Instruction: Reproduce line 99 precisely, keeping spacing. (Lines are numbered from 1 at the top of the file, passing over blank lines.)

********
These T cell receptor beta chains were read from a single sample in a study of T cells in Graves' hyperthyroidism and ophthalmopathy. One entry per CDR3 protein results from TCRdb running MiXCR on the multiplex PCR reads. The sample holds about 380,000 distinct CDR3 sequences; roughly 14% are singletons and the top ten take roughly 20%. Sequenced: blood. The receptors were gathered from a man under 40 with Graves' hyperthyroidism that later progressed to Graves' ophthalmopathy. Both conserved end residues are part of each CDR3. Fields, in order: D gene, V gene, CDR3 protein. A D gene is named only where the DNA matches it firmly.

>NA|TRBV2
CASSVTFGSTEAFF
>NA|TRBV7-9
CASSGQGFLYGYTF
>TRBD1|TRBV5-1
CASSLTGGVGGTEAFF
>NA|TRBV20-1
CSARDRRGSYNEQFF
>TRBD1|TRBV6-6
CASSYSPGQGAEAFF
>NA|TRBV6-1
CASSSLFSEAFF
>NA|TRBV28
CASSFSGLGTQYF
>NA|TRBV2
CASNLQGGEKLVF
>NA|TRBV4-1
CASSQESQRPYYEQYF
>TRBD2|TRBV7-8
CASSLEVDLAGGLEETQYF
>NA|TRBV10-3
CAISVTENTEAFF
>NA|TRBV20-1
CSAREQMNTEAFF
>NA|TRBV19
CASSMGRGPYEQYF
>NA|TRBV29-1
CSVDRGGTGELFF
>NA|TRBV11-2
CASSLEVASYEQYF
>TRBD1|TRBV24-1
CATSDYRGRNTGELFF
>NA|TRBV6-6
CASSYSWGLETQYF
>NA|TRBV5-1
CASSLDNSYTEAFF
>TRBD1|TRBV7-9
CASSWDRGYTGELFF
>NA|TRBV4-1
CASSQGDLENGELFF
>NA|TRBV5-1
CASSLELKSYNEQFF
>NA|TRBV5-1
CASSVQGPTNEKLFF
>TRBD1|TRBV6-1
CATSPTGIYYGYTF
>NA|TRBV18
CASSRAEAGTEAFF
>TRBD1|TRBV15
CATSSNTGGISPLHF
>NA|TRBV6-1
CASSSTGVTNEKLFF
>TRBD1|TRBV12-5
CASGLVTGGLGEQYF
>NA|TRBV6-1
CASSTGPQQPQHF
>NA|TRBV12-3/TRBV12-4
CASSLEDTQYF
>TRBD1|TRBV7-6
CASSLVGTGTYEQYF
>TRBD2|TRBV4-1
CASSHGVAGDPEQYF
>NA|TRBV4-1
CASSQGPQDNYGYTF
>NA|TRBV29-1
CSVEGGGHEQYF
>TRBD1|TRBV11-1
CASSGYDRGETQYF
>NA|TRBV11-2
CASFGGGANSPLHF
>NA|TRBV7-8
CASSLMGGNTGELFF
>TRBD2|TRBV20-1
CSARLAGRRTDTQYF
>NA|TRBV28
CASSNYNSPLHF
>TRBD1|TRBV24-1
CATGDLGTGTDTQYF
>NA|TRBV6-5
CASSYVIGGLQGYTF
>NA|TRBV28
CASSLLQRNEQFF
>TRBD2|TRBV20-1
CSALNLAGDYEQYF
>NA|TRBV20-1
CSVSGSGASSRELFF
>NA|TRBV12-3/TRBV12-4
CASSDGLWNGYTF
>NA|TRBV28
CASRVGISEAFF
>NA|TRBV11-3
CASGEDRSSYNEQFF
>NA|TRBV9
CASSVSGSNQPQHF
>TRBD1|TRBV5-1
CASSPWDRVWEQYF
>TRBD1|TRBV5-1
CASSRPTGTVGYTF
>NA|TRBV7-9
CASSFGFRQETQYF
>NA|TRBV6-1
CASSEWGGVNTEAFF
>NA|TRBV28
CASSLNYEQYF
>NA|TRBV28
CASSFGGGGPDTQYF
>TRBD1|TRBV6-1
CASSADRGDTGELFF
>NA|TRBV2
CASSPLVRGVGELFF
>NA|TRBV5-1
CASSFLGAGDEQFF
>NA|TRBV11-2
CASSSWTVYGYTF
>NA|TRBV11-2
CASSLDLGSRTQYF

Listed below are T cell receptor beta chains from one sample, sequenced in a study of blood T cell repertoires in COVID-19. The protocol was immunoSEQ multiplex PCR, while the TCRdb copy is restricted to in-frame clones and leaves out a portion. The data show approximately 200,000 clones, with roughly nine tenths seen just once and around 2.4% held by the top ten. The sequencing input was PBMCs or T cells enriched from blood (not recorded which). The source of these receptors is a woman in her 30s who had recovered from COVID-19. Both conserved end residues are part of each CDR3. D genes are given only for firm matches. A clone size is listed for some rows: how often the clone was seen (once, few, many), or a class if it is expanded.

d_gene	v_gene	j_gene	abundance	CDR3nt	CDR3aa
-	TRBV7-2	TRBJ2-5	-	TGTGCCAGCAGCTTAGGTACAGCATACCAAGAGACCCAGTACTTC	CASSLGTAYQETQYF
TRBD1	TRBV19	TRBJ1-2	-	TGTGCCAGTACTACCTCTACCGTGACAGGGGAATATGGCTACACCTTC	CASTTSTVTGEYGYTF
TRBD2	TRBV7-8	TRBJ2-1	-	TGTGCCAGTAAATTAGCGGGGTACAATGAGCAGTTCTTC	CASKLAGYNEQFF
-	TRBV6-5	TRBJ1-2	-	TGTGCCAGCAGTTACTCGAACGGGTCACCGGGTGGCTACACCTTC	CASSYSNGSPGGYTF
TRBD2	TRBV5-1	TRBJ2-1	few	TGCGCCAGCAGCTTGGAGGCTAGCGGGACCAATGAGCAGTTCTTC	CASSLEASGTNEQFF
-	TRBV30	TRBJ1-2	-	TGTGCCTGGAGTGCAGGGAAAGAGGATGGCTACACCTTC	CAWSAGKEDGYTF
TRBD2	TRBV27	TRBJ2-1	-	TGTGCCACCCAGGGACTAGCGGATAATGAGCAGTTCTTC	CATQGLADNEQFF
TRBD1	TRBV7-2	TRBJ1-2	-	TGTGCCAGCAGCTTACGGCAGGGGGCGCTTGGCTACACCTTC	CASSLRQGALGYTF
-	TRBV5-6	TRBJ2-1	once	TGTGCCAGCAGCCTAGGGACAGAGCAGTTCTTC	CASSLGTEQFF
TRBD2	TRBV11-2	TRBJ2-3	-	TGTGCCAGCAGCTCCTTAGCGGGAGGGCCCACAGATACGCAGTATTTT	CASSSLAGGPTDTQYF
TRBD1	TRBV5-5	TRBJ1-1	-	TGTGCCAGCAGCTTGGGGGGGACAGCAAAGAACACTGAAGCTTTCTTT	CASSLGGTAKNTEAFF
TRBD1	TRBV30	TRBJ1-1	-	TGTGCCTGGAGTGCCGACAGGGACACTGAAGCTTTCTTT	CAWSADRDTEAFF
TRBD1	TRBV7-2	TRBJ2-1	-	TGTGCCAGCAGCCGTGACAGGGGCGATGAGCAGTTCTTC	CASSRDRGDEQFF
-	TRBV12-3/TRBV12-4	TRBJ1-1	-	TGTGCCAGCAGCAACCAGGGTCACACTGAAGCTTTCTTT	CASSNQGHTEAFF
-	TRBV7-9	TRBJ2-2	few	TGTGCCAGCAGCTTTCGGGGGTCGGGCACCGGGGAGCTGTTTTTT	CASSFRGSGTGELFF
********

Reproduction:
CASSRPTGTVGYTF